Madani works on a small scale and a large scale. This work is from a series of small paintings called Dazzle Men that take as their starting point the Dazzle patterns used by artists to camouflage ships during the First World War. Dazzle camouflage was designed to confuse the aim of U boat commanders. Its unstable, brightly coloured distortions were closely allied to modernist painting and indeed formed the subject of a memorable series of woodcuts and a major painting by the British Vorticisit Edward Wadsworth.
Presumably this painting, as others by Madani, takes its source from either one of the highly controversial photographs taken by American soldiers of their tortured prisoners in Abu Ghraib in 2006 or some such imagery of human degradation (from whatever quarter) during the War of Terror widely diffused in the media.
Madani’s paintings have a caricatural quality that suggest a satirical intention. She only paints images of men. This came about initially because she ‘didn’t want to deal with the question of the veil, and I didn’t particularly want to sexualise the figures with perked up breasts, so ultimately I was left with men.’ Since making that statement she has expressed an interest in depicting spaces ‘designated for men only’. Madani’s work can be interpreted as a comment on an overbearingly patriarchal society, whether in Iran or indeed any Western country. Her cartoony paintings expose ethnic and gender stereotypes with a lightness of touch that belies their punch. The painterly nature of Madani’s approach has led her to make films composed of freeze frame shots of paintings that she changes from shot to shot.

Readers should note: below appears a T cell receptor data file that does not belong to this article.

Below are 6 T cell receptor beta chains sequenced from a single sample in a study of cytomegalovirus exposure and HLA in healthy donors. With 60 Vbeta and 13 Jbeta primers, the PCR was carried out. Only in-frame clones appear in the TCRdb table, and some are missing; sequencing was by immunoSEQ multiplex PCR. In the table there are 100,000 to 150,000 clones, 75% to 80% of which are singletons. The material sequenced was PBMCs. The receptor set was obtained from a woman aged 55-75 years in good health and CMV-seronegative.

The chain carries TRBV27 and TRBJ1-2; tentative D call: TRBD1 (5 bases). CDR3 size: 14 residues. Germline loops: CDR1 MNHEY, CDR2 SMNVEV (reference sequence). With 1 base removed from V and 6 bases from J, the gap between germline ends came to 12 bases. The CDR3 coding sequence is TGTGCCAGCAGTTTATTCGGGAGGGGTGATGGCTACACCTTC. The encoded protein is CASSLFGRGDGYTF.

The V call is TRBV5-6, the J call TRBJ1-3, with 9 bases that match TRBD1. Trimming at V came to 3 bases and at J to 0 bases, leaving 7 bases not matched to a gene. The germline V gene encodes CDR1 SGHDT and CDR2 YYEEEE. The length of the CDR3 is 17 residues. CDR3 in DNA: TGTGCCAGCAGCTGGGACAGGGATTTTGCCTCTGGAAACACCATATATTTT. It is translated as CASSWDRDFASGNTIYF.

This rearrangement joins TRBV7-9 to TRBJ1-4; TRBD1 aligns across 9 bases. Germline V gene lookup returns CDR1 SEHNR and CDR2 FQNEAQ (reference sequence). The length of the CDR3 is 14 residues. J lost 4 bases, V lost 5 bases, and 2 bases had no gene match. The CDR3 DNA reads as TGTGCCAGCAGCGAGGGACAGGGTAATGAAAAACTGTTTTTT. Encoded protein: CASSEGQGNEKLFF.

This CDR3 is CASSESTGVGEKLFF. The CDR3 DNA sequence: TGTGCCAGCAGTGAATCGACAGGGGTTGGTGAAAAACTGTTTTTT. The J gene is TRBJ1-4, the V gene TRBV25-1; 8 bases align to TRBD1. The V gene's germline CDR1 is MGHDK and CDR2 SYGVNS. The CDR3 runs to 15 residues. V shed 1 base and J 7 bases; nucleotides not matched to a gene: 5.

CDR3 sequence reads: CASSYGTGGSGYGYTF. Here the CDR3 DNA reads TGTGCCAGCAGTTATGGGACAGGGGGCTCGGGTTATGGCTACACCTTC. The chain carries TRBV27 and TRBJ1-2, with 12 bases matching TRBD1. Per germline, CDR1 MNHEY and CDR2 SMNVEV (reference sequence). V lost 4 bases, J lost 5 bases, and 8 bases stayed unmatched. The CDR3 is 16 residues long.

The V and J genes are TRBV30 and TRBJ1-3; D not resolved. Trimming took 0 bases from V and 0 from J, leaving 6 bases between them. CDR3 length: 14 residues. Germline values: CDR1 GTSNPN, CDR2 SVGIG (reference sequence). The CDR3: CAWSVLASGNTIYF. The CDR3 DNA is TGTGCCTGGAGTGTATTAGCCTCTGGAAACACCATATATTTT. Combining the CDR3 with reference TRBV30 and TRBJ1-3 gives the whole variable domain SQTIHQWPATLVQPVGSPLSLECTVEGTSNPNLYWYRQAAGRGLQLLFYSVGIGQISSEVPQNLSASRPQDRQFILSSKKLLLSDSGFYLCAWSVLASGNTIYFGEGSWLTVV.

Born in 1981, Tala Madani is a young Iranian artist who has lived outside Iran since the age of 14. She currently lives and works in New York and Amsterdam.